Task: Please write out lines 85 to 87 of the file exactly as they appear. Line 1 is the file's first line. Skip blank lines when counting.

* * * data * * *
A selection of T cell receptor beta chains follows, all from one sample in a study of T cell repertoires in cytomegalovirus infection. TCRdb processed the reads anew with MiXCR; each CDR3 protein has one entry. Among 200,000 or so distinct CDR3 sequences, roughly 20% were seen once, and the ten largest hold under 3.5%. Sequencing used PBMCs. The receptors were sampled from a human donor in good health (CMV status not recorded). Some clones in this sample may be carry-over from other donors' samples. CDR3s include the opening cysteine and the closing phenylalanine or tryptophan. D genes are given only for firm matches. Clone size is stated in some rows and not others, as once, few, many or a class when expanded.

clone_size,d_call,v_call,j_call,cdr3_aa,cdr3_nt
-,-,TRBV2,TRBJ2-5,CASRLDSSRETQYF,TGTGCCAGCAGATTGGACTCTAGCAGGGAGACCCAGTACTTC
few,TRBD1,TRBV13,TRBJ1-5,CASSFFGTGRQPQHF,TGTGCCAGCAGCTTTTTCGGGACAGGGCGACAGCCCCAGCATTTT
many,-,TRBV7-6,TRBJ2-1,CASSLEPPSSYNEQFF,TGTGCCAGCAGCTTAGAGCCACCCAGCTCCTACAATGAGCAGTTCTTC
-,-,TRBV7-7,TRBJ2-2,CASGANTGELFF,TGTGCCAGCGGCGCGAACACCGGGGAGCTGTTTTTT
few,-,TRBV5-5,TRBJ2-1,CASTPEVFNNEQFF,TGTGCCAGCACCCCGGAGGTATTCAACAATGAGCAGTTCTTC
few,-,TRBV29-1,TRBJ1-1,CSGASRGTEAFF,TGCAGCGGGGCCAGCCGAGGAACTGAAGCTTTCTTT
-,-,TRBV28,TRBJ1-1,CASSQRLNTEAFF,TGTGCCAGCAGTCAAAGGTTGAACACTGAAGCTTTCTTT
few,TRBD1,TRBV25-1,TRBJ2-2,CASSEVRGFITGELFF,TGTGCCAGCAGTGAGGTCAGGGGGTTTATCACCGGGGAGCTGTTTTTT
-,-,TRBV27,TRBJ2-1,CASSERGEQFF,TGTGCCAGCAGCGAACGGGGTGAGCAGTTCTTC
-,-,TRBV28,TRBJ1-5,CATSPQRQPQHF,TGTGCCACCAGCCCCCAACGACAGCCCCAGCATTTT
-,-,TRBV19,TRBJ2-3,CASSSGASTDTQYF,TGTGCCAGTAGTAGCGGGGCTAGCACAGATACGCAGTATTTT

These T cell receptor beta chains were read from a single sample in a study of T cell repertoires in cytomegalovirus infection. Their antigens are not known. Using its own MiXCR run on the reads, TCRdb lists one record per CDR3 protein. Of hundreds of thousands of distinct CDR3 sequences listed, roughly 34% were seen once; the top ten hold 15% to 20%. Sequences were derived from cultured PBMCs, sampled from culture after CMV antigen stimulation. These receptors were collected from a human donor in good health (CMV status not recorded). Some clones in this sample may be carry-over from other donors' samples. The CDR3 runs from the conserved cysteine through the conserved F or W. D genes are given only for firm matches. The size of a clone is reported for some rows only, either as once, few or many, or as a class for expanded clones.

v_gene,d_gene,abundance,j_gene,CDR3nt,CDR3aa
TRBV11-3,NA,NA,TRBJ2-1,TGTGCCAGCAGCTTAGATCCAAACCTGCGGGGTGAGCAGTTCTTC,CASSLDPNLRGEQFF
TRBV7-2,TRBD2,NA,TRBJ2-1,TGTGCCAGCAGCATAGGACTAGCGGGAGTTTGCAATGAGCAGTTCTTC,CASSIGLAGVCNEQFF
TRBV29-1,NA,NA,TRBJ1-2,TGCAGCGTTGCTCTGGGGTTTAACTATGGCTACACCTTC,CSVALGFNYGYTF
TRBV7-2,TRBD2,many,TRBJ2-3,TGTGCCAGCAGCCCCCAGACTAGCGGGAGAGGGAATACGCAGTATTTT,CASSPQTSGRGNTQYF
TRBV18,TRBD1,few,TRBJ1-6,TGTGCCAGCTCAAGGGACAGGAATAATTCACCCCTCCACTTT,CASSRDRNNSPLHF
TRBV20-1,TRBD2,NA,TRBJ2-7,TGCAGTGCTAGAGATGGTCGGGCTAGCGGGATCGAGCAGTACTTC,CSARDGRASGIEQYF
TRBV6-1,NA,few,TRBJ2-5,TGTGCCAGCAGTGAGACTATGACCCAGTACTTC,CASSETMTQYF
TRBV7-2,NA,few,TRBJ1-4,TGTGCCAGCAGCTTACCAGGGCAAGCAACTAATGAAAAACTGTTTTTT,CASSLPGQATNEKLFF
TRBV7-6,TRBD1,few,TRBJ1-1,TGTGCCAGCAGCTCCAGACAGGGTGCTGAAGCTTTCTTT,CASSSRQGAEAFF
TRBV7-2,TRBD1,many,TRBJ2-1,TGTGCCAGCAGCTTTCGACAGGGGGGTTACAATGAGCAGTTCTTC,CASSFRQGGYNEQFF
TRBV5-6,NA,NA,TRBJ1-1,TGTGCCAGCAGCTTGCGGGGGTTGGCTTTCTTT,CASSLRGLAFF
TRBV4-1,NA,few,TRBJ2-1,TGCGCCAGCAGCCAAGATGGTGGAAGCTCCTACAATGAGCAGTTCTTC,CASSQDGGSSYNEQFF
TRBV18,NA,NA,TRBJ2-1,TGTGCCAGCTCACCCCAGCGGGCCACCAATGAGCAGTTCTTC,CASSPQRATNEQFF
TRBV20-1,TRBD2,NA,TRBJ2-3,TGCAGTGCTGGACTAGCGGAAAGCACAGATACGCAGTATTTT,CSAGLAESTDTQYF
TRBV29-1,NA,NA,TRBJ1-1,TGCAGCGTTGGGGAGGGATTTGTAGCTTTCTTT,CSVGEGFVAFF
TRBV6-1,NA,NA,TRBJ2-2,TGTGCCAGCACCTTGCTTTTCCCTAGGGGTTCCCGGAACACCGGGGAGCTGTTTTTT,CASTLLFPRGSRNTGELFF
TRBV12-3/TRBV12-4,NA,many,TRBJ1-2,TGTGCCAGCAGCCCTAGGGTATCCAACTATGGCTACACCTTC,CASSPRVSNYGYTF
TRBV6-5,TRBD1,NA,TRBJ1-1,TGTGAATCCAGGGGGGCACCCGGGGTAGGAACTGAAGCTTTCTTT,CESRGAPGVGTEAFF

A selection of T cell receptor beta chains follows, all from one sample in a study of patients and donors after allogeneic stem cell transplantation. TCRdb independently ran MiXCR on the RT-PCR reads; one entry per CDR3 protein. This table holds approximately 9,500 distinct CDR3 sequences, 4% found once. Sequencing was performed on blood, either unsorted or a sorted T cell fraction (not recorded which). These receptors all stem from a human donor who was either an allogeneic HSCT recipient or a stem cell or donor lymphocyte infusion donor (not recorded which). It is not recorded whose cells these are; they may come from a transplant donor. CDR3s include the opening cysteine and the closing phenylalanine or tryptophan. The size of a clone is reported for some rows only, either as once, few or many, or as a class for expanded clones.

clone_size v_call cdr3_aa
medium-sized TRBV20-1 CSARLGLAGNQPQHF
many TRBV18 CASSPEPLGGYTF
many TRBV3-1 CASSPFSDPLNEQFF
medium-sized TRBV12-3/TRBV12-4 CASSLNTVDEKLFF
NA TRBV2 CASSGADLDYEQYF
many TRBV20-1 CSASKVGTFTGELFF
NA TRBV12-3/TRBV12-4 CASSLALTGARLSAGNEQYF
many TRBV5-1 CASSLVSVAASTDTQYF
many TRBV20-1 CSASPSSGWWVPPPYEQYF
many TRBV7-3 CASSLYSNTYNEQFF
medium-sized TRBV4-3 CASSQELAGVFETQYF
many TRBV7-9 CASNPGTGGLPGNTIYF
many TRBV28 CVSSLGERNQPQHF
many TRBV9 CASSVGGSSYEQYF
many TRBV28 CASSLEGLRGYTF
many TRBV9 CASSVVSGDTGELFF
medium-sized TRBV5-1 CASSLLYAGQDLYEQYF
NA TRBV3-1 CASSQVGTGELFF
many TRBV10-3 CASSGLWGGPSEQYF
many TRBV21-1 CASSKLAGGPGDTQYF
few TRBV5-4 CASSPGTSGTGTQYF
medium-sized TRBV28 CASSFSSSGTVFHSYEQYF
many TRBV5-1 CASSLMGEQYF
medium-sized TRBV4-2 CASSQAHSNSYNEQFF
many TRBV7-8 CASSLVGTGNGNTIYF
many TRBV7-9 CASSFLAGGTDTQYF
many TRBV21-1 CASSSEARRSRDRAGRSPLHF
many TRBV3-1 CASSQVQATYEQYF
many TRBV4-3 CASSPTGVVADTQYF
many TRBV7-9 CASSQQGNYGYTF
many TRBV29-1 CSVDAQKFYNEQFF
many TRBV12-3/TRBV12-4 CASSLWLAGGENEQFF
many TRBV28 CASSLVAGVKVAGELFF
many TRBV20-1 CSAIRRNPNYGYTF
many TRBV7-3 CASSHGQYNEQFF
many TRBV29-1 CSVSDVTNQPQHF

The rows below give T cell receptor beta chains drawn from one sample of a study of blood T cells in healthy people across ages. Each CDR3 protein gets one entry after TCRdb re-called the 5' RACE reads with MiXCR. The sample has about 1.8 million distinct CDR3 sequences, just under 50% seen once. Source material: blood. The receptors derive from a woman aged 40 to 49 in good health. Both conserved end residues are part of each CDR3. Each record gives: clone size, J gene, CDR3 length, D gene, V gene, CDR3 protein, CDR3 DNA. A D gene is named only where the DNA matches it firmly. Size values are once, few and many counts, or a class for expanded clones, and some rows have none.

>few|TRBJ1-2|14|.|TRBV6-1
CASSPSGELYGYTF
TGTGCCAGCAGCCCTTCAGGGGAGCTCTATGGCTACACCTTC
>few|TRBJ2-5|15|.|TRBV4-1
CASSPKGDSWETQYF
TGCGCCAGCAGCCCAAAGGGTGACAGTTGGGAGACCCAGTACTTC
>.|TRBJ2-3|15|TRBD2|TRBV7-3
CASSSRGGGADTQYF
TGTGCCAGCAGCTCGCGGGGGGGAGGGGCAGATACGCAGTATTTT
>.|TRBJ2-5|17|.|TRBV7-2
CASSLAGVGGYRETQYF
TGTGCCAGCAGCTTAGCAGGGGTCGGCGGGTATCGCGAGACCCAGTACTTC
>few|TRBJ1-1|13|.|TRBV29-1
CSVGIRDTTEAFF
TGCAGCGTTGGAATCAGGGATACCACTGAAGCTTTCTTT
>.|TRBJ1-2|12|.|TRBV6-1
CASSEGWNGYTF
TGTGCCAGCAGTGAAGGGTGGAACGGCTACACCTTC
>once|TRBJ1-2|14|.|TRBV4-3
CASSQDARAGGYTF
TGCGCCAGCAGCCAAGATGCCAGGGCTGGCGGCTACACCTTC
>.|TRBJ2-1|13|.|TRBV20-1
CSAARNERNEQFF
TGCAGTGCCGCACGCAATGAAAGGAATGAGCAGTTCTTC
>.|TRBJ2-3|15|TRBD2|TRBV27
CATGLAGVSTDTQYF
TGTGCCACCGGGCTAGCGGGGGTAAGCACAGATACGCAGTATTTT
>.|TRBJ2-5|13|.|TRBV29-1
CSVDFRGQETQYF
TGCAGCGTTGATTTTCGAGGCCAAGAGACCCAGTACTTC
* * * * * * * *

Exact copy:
>few|TRBJ1-1|13|.|TRBV29-1
CSVGIRDTTEAFF
TGCAGCGTTGGAATCAGGGATACCACTGAAGCTTTCTTT